The coldest temperatures on record in some parts of the U.S. have left passengers across the country dealing with long delays. By bus, by air and by train many travelers are stuck far from home, with lines growing as temperatures drop. CNN’s Rosa Flores has the latest.
Bone-chilling cold is gripping much of the country. Some areas are seeing their lowest temperatures in 20 years. Authorities already blame the cold for at least 13 deaths. This phenomenon is the result of a polar vortex – a mass of frigid swirling air from the north. Stephanie Elam takes a look at some of the worst weather in America.
The National Weather Service confirms that a tornado that ripped through Washington, Illinois was an EF4, packing winds of up to 190 miles per hour. The mayor says as many as 500 homes in the town were destroyed or seriously damaged. At least six people were killed in Illinois as tornadoes touched down across the state. Gary Tuchman reports on one Illinois family who captured video of the tornado that destroyed their home and lived to tell the tale.
Editor’s Note: Click here to watch AC360 reports from the frontlines of the deadly Arizona wildfire.
The governor of Arizona has announced flags at all state buildings will be fly at half-staff for 19 days, through July 19. That’s one day for each of the 19 elite firefighters who died battling the Yarnell Hill fire near Prescott. Today the nearly 600 firefighters on the scene stopped their work for a moment of silence in honor of those heroes. The pause came as the convoy of vehicles used by the fallen Granite Mountain Hotshots were driven from the scene and back to Prescott, where the team was based. Some progress is being made in fighting the flames.
Here’s the AC360 411:
Jaenette and Kristian Coyne's home was destroyed by the blaze in Colorado. They escaped the fire with their 20-month-old baby and the few sentimental items they could pack with little time to get out.
At a local fire station on Tuesday, they watched the images on the news showing their home consumed by flames. "It was probably the worst thing I've ever seen in my life," said Jaenette. They told Anderson Cooper how they're processing the devastating destruction of their property in an interview on Thursday.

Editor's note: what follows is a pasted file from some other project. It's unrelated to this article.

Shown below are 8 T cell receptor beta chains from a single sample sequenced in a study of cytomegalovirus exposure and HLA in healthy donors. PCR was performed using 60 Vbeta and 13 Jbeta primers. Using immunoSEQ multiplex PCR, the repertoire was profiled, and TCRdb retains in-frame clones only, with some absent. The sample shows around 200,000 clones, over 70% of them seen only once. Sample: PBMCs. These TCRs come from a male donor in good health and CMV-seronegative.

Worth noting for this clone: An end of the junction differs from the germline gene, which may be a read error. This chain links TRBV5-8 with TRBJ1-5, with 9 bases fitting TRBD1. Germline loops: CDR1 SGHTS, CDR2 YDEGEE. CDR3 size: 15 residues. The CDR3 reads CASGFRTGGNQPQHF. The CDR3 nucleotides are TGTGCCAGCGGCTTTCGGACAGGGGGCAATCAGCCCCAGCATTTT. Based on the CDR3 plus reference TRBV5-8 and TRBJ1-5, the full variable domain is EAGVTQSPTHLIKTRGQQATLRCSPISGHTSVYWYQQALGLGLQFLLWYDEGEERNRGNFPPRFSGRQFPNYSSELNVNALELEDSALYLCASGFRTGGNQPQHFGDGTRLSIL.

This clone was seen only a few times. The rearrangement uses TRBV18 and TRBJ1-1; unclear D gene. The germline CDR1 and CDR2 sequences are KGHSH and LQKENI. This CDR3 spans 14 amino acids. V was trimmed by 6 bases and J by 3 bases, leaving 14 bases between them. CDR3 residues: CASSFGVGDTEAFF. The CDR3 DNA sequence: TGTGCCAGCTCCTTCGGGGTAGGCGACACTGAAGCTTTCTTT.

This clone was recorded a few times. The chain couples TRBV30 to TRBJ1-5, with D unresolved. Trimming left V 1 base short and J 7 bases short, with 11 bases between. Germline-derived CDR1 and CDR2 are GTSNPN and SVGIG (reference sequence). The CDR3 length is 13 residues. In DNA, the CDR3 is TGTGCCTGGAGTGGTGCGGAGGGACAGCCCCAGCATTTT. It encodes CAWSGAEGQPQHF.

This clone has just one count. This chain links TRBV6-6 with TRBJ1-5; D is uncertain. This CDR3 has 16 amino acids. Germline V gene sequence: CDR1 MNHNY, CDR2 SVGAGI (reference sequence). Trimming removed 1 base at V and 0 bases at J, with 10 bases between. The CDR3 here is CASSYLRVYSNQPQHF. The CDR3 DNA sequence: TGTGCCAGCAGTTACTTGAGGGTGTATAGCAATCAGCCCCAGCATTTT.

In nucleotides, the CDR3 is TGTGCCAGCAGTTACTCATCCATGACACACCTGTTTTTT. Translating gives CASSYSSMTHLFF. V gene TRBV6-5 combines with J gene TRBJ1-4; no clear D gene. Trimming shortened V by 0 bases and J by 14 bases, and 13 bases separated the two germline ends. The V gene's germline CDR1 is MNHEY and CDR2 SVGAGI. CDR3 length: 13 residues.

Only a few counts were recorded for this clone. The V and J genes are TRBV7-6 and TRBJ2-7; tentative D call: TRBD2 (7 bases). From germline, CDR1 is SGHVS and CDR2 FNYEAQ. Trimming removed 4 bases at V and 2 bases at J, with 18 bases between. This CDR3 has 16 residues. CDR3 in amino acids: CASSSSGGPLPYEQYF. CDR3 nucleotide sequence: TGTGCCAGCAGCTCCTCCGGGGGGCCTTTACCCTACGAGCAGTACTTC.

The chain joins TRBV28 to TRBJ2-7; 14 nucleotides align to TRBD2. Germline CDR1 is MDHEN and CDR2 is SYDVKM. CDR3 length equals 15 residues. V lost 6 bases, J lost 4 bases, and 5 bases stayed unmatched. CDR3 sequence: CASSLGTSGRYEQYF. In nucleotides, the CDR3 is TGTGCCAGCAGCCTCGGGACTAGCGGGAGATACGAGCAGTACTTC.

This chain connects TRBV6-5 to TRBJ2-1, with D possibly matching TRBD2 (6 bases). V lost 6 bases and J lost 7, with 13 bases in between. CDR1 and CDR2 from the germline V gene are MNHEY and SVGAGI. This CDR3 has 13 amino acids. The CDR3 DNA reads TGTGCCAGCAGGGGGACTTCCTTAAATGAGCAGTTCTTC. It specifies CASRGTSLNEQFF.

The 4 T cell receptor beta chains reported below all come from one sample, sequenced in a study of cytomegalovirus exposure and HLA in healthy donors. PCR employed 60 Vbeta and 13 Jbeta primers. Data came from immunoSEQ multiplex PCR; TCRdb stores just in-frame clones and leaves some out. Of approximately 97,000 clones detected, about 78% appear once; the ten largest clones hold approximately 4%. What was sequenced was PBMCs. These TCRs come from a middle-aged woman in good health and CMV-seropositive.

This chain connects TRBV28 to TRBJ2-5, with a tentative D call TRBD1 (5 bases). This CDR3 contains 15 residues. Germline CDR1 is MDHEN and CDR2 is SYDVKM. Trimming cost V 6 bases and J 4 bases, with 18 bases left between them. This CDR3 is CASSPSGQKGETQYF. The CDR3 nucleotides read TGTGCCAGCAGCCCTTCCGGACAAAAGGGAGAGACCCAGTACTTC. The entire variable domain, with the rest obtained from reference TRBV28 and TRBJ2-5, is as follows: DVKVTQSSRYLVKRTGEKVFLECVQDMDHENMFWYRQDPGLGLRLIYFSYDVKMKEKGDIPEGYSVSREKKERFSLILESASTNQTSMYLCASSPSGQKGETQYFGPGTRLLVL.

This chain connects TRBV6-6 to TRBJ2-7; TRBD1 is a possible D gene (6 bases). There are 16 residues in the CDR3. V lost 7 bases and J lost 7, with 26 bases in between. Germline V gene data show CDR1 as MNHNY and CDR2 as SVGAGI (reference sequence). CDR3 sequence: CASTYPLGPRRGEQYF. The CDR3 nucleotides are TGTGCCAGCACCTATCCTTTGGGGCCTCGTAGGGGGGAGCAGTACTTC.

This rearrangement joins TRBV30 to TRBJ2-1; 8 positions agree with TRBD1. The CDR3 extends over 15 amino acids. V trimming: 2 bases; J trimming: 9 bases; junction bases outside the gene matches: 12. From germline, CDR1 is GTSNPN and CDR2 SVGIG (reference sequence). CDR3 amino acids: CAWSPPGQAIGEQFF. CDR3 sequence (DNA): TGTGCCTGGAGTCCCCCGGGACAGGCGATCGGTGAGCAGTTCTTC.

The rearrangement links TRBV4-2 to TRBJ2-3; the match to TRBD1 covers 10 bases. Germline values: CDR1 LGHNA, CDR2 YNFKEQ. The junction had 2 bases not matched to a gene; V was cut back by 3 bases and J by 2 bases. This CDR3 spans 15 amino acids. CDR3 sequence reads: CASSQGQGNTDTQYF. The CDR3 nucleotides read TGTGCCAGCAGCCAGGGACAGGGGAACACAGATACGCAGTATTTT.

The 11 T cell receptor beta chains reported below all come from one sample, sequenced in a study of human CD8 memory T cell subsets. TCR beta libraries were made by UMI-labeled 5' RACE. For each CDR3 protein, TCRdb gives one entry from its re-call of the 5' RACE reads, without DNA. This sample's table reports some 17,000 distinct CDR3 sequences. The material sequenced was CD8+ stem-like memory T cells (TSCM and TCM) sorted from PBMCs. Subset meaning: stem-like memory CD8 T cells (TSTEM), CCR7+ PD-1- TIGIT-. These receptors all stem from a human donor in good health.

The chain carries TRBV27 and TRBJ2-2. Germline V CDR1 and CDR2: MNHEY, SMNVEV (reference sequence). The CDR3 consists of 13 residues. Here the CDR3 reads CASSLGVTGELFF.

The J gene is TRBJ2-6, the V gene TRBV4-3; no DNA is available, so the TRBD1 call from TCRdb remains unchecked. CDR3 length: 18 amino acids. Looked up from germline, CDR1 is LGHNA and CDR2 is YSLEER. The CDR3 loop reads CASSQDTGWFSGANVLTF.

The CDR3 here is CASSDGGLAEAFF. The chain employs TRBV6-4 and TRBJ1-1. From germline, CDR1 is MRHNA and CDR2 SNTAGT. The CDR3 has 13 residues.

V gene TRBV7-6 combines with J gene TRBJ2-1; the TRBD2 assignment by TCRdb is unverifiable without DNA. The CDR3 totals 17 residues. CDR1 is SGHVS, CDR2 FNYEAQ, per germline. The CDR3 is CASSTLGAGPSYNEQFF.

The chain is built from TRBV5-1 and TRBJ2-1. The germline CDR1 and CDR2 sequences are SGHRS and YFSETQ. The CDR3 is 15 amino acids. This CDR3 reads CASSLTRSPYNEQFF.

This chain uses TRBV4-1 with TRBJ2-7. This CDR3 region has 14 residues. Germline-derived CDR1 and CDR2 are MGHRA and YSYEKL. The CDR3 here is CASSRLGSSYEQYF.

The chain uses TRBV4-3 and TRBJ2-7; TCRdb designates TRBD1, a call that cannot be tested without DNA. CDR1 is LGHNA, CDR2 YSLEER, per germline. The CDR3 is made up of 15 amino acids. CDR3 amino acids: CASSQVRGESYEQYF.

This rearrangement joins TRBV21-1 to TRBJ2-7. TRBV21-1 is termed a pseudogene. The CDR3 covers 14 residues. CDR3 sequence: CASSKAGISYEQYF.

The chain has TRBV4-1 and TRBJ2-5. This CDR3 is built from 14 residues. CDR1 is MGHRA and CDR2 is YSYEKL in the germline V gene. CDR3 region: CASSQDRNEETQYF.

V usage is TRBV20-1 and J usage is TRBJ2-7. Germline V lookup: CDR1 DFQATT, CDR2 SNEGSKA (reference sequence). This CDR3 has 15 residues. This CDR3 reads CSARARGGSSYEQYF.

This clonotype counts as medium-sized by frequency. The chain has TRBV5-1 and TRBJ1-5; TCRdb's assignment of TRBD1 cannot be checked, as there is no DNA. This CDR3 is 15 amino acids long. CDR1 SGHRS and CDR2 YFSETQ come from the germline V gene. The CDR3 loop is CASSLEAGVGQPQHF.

"We literally had five minutes and we left because the flames were there," said Jaenette. "The first thing I grabbed was the baby album, then I grabbed our personal computer ... we grabbed the fire box ... and that was it. We had to leave."
Firefighters made little headway Thursday against a raging wildfire near Colorado Springs, Colorado, which has scorched close to 16,000 acres, destroyed 360 homes and claimed at least two lives.
Witnesses spoke to the two victims in the afternoon, El Paso County Sheriff Terry Maketa told reporters.
"They said that they could see a glow to the west. They were packing their personal belongings, trying to get out," he said.
Earlier, county spokesman Dave Rose told CNN that the Black Forest Fire, burning northeast of the city, now appears to be the most destructive in terms of property lost in state history.
A fast-moving storm system struck parts of the Upper Midwest hard on Wednesday evening, delivering blows to Chicago and many other communities before moving quickly to inflict damage farther east.
The Windy City itself experienced gusts that measured about 50 mph around 6 p.m. (7 p.m. ET), in addition to dime-size hail, the National Weather Service's Chicago branch said.
Cities and towns near Chicago were affected as well.
Residents in Oklahoma who were commuting home last week when the storm gained strength became vulnerable on the highway. Some may have planned ahead to escape the tornado, but regardless they were stuck on the road and risked becoming the victim of flash flooding.
CNN's Chad Myers says a car is never a safe place to be during a twister. "When a tornado gets done with a car, there's no place left for you in it. The entire thing is smashed to bits," he tells Anderson Cooper.
The Oklahoma Office of the Chief Medical Examiner confirms at least 18 people died on Friday. Three men who lost their lives were storm chasers Tim Samaras, Paul Samaras and Carl Young. Myers emphasizes that Tim was not a daredevil and not carelessly on the road, but a scientist collecting data to better help the government.
Anderson Cooper goes beyond the headlines to tell stories from many points of view, so you can make up your own mind about the news. Tune in weeknights at 8 and 10 ET on CNN.
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